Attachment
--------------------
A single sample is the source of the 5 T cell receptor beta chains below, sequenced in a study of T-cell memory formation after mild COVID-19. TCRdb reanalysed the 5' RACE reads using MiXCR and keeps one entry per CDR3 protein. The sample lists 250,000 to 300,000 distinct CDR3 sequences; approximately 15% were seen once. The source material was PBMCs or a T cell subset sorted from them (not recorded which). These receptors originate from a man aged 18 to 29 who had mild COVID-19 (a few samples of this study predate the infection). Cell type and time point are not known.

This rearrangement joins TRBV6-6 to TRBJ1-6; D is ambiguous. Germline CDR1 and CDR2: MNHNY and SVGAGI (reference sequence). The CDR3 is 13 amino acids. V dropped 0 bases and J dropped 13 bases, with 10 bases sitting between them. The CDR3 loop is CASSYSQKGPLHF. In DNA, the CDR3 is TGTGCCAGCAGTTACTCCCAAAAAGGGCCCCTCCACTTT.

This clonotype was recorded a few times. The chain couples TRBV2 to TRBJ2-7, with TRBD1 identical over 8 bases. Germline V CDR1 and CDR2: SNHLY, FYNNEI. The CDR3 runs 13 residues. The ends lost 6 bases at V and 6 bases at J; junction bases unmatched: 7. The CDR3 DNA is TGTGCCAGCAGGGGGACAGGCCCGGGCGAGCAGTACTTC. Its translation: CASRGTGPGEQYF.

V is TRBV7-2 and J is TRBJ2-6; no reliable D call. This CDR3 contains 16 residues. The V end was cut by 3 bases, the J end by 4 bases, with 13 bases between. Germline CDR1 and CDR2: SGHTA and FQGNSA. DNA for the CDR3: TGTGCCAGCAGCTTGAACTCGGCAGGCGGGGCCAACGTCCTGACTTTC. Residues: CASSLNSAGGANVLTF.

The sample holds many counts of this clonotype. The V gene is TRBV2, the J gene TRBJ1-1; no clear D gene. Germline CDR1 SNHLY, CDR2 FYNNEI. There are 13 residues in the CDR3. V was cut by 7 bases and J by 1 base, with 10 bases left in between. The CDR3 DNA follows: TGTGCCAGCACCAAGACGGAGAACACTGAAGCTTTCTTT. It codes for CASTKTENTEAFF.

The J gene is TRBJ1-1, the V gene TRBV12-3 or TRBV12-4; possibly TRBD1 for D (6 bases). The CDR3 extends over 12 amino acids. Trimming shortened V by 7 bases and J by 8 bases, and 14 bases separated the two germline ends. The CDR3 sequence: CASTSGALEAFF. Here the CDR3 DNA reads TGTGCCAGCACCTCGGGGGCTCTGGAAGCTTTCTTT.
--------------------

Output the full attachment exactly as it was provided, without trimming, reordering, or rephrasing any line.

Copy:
A single sample is the source of the 5 T cell receptor beta chains below, sequenced in a study of T-cell memory formation after mild COVID-19. TCRdb reanalysed the 5' RACE reads using MiXCR and keeps one entry per CDR3 protein. The sample lists 250,000 to 300,000 distinct CDR3 sequences; approximately 15% were seen once. The source material was PBMCs or a T cell subset sorted from them (not recorded which). These receptors originate from a man aged 18 to 29 who had mild COVID-19 (a few samples of this study predate the infection). Cell type and time point are not known.

This rearrangement joins TRBV6-6 to TRBJ1-6; D is ambiguous. Germline CDR1 and CDR2: MNHNY and SVGAGI (reference sequence). The CDR3 is 13 amino acids. V dropped 0 bases and J dropped 13 bases, with 10 bases sitting between them. The CDR3 loop is CASSYSQKGPLHF. In DNA, the CDR3 is TGTGCCAGCAGTTACTCCCAAAAAGGGCCCCTCCACTTT.

This clonotype was recorded a few times. The chain couples TRBV2 to TRBJ2-7, with TRBD1 identical over 8 bases. Germline V CDR1 and CDR2: SNHLY, FYNNEI. The CDR3 runs 13 residues. The ends lost 6 bases at V and 6 bases at J; junction bases unmatched: 7. The CDR3 DNA is TGTGCCAGCAGGGGGACAGGCCCGGGCGAGCAGTACTTC. Its translation: CASRGTGPGEQYF.

V is TRBV7-2 and J is TRBJ2-6; no reliable D call. This CDR3 contains 16 residues. The V end was cut by 3 bases, the J end by 4 bases, with 13 bases between. Germline CDR1 and CDR2: SGHTA and FQGNSA. DNA for the CDR3: TGTGCCAGCAGCTTGAACTCGGCAGGCGGGGCCAACGTCCTGACTTTC. Residues: CASSLNSAGGANVLTF.

The sample holds many counts of this clonotype. The V gene is TRBV2, the J gene TRBJ1-1; no clear D gene. Germline CDR1 SNHLY, CDR2 FYNNEI. There are 13 residues in the CDR3. V was cut by 7 bases and J by 1 base, with 10 bases left in between. The CDR3 DNA follows: TGTGCCAGCACCAAGACGGAGAACACTGAAGCTTTCTTT. It codes for CASTKTENTEAFF.

The J gene is TRBJ1-1, the V gene TRBV12-3 or TRBV12-4; possibly TRBD1 for D (6 bases). The CDR3 extends over 12 amino acids. Trimming shortened V by 7 bases and J by 8 bases, and 14 bases separated the two germline ends. The CDR3 sequence: CASTSGALEAFF. Here the CDR3 DNA reads TGTGCCAGCACCTCGGGGGCTCTGGAAGCTTTCTTT.